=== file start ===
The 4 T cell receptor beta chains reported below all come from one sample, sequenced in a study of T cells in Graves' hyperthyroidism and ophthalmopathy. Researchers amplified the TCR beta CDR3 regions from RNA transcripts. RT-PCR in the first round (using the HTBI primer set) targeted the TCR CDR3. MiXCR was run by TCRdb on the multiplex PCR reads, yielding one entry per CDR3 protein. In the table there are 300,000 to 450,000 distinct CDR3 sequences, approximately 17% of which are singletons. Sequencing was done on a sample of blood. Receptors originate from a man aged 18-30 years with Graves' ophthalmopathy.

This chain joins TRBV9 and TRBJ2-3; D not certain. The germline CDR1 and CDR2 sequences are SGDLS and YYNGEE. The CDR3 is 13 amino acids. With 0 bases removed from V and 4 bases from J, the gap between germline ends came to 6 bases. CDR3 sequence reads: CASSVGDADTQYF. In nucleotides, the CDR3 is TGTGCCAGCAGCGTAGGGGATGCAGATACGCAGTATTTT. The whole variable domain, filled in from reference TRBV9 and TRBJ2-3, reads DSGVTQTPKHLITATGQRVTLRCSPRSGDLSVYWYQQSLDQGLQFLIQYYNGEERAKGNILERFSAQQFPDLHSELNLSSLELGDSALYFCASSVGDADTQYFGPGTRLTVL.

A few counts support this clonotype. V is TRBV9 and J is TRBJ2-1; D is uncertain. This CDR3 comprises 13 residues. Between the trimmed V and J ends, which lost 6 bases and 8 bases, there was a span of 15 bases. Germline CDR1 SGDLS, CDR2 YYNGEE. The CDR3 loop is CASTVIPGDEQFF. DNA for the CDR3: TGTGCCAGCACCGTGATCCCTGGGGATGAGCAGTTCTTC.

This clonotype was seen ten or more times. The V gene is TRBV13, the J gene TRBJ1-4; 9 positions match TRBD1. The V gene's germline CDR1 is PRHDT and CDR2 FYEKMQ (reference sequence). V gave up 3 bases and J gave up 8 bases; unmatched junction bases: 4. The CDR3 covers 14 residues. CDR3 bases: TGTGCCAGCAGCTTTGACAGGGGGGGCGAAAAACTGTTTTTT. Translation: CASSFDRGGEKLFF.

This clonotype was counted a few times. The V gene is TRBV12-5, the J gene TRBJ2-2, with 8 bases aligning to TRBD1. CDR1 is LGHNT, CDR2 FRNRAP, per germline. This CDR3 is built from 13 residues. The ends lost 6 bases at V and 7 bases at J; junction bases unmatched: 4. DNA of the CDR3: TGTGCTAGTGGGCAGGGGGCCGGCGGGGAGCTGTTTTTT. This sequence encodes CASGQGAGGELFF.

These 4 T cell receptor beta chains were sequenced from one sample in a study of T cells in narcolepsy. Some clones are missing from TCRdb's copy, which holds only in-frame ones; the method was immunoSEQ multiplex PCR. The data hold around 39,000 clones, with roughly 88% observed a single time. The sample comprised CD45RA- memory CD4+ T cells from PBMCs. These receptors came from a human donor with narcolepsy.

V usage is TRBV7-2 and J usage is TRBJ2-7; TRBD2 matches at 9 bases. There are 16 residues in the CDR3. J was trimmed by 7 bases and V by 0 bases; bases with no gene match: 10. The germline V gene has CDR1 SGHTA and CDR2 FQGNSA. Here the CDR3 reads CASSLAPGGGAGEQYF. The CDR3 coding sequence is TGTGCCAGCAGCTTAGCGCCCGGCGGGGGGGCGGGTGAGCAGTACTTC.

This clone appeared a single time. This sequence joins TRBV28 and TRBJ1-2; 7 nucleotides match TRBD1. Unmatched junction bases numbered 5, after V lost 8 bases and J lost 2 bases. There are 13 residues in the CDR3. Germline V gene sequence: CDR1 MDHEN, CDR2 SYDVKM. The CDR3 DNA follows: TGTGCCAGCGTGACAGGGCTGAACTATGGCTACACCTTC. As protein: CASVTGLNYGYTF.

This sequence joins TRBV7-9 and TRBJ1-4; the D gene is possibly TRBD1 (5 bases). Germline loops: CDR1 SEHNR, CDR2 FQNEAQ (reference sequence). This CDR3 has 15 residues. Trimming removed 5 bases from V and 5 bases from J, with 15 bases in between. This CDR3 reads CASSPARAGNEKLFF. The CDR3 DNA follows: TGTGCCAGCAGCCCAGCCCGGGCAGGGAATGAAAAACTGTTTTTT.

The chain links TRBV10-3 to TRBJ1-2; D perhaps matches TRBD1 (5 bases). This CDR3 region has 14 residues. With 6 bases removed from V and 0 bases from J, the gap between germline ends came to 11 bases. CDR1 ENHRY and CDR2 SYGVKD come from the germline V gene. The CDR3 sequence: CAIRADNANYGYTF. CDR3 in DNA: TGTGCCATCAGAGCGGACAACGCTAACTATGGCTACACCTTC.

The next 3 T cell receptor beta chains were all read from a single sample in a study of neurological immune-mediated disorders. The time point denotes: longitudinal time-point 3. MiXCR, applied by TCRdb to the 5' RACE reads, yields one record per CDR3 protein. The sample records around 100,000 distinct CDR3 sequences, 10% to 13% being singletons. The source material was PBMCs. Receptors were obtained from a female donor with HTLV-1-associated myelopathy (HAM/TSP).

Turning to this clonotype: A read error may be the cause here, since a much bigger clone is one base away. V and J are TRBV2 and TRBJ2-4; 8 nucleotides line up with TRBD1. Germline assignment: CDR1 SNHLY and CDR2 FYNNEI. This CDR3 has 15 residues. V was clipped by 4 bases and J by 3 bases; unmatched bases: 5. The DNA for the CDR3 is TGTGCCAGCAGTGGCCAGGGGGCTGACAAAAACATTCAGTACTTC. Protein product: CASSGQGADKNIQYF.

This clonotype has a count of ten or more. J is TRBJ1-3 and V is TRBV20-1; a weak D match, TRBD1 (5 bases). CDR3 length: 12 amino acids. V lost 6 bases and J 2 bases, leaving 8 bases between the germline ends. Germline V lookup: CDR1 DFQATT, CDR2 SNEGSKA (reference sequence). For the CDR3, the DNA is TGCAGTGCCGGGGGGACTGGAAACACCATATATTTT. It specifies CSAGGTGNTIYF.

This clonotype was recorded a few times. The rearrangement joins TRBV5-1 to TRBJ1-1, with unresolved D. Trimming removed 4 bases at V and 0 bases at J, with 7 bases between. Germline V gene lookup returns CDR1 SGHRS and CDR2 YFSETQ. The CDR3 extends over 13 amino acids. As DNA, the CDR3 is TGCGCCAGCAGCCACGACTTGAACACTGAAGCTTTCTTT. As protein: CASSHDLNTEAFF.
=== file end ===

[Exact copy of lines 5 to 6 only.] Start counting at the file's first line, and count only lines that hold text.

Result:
This clonotype was counted a few times. The V gene is TRBV12-5, the J gene TRBJ2-2, with 8 bases aligning to TRBD1. CDR1 is LGHNT, CDR2 FRNRAP, per germline. This CDR3 is built from 13 residues. The ends lost 6 bases at V and 7 bases at J; junction bases unmatched: 4. DNA of the CDR3: TGTGCTAGTGGGCAGGGGGCCGGCGGGGAGCTGTTTTTT. This sequence encodes CASGQGAGGELFF.

These 4 T cell receptor beta chains were sequenced from one sample in a study of T cells in narcolepsy. Some clones are missing from TCRdb's copy, which holds only in-frame ones; the method was immunoSEQ multiplex PCR. The data hold around 39,000 clones, with roughly 88% observed a single time. The sample comprised CD45RA- memory CD4+ T cells from PBMCs. These receptors came from a human donor with narcolepsy.